A crucial concept of Buddhism is that life is "dukkha", usually translated from the Pali language as "suffering". The Buddha is said to have realized the human condition after seeing a sick person, an old person, and a dead person, discovering for himself that sickness, old age, and death are our common fate.

I have read an alternative, quite profound, translation of "dukkha": that life is "unsatisfactory". This is not so dramatic as "suffering", but I believe it is more accurate.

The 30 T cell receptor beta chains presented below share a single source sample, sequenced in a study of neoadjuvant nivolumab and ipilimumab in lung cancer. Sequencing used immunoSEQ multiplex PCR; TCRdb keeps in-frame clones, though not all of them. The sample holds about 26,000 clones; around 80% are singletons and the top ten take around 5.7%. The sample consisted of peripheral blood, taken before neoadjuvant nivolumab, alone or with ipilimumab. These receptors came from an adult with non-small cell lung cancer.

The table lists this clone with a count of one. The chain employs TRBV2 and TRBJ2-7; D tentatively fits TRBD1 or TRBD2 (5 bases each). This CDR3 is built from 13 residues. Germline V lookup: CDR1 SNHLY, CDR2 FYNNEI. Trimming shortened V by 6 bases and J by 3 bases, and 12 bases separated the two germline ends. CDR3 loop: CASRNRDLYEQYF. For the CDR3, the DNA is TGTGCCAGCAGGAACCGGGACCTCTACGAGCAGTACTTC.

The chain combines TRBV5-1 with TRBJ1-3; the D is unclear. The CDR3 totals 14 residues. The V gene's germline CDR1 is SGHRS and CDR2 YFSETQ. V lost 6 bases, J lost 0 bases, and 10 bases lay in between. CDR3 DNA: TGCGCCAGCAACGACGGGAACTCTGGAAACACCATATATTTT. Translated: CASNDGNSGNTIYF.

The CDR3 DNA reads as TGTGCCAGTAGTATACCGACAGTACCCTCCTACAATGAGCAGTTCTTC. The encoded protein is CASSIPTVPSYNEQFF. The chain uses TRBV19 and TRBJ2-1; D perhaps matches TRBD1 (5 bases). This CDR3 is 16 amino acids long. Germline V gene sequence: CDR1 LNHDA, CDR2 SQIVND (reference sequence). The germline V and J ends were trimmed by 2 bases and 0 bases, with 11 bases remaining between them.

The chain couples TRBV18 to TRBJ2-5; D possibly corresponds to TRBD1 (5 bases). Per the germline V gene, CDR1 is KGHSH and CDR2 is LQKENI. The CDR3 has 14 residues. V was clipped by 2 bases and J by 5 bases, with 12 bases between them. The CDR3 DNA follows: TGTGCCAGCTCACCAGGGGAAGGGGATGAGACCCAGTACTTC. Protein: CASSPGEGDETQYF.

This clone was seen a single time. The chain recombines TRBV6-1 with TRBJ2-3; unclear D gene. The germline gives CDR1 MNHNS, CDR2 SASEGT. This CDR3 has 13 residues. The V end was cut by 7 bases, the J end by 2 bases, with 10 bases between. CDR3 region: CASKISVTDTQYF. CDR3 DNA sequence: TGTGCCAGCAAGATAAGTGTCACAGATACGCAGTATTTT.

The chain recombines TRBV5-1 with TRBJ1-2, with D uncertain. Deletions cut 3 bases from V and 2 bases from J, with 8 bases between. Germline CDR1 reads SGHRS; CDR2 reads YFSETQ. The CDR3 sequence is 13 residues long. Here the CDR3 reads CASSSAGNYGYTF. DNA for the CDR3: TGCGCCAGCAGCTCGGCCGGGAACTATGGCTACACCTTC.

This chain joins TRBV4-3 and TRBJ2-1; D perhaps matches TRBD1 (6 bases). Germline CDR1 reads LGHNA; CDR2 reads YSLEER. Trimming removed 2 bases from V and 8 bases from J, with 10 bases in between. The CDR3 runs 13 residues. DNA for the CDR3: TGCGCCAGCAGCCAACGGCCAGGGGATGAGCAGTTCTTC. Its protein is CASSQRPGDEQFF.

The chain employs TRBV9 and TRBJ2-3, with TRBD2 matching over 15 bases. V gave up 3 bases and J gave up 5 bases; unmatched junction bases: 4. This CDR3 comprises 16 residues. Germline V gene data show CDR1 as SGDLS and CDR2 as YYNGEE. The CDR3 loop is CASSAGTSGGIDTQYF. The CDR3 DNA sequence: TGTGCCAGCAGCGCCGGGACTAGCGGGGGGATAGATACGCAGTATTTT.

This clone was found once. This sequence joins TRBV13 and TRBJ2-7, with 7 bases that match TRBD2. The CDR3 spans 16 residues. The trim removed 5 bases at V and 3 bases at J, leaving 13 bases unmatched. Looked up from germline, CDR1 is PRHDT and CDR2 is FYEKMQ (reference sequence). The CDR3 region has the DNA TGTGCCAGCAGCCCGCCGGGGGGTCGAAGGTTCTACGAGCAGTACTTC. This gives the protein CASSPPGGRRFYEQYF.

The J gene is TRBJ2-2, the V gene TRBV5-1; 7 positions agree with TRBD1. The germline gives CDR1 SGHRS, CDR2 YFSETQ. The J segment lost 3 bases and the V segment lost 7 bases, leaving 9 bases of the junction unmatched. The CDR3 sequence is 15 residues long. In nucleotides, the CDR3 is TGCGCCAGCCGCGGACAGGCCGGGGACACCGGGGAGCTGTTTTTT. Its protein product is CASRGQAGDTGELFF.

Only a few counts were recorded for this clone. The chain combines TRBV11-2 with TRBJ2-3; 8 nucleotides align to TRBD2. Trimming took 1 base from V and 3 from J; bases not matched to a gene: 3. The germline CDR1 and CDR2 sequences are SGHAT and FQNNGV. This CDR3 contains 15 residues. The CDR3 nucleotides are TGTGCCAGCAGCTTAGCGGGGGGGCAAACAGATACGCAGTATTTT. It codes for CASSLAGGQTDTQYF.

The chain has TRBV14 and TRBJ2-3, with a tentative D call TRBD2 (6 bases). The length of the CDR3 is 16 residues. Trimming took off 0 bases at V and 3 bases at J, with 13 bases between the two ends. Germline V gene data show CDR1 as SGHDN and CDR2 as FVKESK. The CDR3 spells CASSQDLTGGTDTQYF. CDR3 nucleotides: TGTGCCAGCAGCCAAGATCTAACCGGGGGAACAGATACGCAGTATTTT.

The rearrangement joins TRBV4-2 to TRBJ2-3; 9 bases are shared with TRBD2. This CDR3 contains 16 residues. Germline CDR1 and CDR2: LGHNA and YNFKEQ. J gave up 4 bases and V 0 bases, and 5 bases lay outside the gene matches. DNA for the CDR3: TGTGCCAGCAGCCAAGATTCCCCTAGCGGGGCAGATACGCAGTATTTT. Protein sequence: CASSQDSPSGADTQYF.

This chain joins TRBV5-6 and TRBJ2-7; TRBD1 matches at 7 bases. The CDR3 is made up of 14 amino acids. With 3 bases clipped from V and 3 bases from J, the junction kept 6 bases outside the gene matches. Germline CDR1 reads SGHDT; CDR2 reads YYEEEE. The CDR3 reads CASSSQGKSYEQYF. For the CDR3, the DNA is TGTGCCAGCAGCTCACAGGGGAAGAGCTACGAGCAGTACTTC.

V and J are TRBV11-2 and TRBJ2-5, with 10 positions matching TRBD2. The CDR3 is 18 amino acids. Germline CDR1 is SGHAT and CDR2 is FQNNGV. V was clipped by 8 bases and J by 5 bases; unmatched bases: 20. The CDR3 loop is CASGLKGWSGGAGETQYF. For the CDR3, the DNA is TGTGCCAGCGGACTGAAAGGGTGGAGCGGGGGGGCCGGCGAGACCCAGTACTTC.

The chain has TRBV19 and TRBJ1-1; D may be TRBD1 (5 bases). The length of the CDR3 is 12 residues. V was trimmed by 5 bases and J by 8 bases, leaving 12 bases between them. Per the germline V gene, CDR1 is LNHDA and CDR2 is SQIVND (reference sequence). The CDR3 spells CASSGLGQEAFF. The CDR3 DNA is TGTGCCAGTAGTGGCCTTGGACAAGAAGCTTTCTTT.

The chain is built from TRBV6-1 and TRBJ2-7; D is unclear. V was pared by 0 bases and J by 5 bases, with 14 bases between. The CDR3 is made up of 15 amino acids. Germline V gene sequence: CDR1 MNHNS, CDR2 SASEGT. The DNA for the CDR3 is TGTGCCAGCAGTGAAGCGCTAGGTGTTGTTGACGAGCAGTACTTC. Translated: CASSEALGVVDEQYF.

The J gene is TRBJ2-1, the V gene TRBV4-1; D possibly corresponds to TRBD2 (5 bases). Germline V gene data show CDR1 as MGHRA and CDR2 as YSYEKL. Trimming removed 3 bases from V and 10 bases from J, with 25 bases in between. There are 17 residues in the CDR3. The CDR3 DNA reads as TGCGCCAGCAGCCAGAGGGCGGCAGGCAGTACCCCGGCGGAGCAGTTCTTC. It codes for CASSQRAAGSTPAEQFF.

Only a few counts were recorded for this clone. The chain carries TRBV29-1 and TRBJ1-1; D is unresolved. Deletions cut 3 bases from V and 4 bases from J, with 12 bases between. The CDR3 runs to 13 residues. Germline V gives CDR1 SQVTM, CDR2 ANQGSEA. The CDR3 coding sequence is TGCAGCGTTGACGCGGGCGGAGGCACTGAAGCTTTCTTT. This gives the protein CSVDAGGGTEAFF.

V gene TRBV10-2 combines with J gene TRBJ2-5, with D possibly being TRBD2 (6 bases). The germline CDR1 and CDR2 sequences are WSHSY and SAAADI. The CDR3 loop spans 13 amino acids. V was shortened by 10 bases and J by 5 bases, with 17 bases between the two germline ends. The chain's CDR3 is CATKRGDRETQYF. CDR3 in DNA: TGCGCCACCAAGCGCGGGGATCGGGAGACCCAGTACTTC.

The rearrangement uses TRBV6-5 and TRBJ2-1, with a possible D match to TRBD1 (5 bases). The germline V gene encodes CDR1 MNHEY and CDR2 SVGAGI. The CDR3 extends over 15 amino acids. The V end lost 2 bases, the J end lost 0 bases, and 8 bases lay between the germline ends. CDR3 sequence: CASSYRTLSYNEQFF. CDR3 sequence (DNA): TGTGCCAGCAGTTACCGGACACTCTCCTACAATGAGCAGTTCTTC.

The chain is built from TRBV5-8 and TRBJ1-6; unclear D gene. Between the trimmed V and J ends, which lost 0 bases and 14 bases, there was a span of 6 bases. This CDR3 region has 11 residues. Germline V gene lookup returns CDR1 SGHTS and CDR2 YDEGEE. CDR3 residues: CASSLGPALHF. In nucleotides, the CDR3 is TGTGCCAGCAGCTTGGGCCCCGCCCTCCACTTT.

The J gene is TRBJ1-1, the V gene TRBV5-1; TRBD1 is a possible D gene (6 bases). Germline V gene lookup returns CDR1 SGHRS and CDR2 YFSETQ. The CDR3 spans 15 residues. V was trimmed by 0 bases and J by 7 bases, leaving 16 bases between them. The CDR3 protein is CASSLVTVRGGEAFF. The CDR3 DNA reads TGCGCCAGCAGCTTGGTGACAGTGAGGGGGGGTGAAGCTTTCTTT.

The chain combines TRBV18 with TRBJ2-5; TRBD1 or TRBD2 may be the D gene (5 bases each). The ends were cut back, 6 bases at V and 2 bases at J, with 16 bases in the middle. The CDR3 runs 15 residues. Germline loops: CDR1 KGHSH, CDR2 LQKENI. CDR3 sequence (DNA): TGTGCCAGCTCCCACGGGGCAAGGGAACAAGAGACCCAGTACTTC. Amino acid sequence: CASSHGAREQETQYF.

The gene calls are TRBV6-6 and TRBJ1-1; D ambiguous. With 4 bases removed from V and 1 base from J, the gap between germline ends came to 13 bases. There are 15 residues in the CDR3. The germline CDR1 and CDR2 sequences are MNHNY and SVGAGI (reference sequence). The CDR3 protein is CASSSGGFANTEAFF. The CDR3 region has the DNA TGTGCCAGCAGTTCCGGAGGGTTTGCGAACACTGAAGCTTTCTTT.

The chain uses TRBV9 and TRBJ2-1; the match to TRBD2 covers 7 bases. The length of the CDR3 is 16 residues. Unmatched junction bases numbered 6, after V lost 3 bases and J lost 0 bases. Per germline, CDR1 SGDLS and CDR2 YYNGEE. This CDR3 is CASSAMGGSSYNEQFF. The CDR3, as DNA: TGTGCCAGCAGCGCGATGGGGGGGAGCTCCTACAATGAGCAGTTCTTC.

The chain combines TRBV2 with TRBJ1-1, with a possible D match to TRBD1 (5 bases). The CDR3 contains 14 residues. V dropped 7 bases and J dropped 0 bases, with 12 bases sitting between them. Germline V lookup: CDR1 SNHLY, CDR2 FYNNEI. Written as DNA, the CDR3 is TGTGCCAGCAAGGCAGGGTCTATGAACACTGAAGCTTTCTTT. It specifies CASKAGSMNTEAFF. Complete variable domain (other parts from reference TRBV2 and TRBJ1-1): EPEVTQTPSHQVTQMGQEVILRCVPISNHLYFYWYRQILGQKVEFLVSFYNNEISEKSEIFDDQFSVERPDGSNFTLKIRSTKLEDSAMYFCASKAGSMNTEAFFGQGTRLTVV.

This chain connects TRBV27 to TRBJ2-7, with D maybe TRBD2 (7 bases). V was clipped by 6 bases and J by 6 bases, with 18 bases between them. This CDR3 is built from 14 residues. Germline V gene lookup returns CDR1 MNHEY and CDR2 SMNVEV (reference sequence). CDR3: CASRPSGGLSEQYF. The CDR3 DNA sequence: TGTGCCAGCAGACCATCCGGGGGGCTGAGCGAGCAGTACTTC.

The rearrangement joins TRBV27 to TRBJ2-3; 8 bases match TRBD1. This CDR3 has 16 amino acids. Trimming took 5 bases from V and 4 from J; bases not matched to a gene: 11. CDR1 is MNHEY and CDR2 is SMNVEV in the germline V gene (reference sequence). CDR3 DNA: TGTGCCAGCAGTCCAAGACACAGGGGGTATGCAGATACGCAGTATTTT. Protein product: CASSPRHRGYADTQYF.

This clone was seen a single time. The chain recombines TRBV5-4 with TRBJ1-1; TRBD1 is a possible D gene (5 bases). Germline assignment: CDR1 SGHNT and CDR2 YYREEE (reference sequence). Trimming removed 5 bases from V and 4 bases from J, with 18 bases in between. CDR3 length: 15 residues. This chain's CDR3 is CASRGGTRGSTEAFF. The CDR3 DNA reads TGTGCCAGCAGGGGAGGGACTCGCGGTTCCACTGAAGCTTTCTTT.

Years ago, when I was living in Evanston, Illinois, I happened upon a restaurant named "Fritz, That's It!" that served veal parmesan over pasta with melted romano cheese on top. I had never consumed anything so delicious in my life, and I went back there as often as I could to recapture the experience. After several visits I found myself ordering something else. It wasn't that veal parmesan topped wth romano cheese had begun to taste bad; it was simply that the first "rush," the first imprinting, was over.

This was my first conscious experience of the psychological phenomenon of "habituation." Any pleasurable experience, if repeated often enough, will become habitual, in the sense that we do not derive any special joy from experiencing it, but feel deprived if it is withdrawn.

That is the true "dukkha."